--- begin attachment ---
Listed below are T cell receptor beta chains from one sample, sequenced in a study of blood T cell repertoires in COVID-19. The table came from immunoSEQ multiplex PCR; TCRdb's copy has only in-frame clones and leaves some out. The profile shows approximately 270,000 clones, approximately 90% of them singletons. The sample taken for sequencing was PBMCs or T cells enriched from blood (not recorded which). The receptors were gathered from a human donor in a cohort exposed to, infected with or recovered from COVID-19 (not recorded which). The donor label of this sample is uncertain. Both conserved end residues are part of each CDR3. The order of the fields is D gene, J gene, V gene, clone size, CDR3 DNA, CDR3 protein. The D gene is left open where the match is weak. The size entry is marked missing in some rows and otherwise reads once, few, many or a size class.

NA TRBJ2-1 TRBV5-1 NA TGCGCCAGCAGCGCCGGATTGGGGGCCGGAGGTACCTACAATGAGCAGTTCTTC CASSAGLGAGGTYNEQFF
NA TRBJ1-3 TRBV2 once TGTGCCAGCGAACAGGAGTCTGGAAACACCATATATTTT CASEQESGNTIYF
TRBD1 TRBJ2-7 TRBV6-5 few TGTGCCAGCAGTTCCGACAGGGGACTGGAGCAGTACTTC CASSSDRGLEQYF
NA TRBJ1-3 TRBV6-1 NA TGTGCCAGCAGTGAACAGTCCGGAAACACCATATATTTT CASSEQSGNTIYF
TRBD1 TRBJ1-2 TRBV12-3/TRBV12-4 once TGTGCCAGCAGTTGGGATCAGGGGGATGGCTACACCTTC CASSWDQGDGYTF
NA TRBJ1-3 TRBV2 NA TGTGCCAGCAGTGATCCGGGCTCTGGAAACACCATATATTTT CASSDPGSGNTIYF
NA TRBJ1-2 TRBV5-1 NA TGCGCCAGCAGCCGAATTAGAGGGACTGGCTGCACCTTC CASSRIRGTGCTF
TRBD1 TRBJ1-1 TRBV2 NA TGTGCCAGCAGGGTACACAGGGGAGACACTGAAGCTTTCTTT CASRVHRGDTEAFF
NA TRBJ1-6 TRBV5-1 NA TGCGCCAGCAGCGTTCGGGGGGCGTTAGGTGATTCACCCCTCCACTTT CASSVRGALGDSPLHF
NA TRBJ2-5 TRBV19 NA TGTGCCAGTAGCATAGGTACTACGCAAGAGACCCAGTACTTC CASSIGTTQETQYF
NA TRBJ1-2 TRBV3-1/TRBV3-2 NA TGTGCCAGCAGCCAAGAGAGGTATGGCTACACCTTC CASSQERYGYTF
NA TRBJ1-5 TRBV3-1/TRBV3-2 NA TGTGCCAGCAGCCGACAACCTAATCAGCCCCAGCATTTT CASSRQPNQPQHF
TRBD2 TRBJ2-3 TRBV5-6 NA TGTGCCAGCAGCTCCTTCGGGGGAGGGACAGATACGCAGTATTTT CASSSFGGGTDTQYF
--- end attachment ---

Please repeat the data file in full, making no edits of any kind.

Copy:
Listed below are T cell receptor beta chains from one sample, sequenced in a study of blood T cell repertoires in COVID-19. The table came from immunoSEQ multiplex PCR; TCRdb's copy has only in-frame clones and leaves some out. The profile shows approximately 270,000 clones, approximately 90% of them singletons. The sample taken for sequencing was PBMCs or T cells enriched from blood (not recorded which). The receptors were gathered from a human donor in a cohort exposed to, infected with or recovered from COVID-19 (not recorded which). The donor label of this sample is uncertain. Both conserved end residues are part of each CDR3. The order of the fields is D gene, J gene, V gene, clone size, CDR3 DNA, CDR3 protein. The D gene is left open where the match is weak. The size entry is marked missing in some rows and otherwise reads once, few, many or a size class.

NA TRBJ2-1 TRBV5-1 NA TGCGCCAGCAGCGCCGGATTGGGGGCCGGAGGTACCTACAATGAGCAGTTCTTC CASSAGLGAGGTYNEQFF
NA TRBJ1-3 TRBV2 once TGTGCCAGCGAACAGGAGTCTGGAAACACCATATATTTT CASEQESGNTIYF
TRBD1 TRBJ2-7 TRBV6-5 few TGTGCCAGCAGTTCCGACAGGGGACTGGAGCAGTACTTC CASSSDRGLEQYF
NA TRBJ1-3 TRBV6-1 NA TGTGCCAGCAGTGAACAGTCCGGAAACACCATATATTTT CASSEQSGNTIYF
TRBD1 TRBJ1-2 TRBV12-3/TRBV12-4 once TGTGCCAGCAGTTGGGATCAGGGGGATGGCTACACCTTC CASSWDQGDGYTF
NA TRBJ1-3 TRBV2 NA TGTGCCAGCAGTGATCCGGGCTCTGGAAACACCATATATTTT CASSDPGSGNTIYF
NA TRBJ1-2 TRBV5-1 NA TGCGCCAGCAGCCGAATTAGAGGGACTGGCTGCACCTTC CASSRIRGTGCTF
TRBD1 TRBJ1-1 TRBV2 NA TGTGCCAGCAGGGTACACAGGGGAGACACTGAAGCTTTCTTT CASRVHRGDTEAFF
NA TRBJ1-6 TRBV5-1 NA TGCGCCAGCAGCGTTCGGGGGGCGTTAGGTGATTCACCCCTCCACTTT CASSVRGALGDSPLHF
NA TRBJ2-5 TRBV19 NA TGTGCCAGTAGCATAGGTACTACGCAAGAGACCCAGTACTTC CASSIGTTQETQYF
NA TRBJ1-2 TRBV3-1/TRBV3-2 NA TGTGCCAGCAGCCAAGAGAGGTATGGCTACACCTTC CASSQERYGYTF
NA TRBJ1-5 TRBV3-1/TRBV3-2 NA TGTGCCAGCAGCCGACAACCTAATCAGCCCCAGCATTTT CASSRQPNQPQHF
TRBD2 TRBJ2-3 TRBV5-6 NA TGTGCCAGCAGCTCCTTCGGGGGAGGGACAGATACGCAGTATTTT CASSSFGGGTDTQYF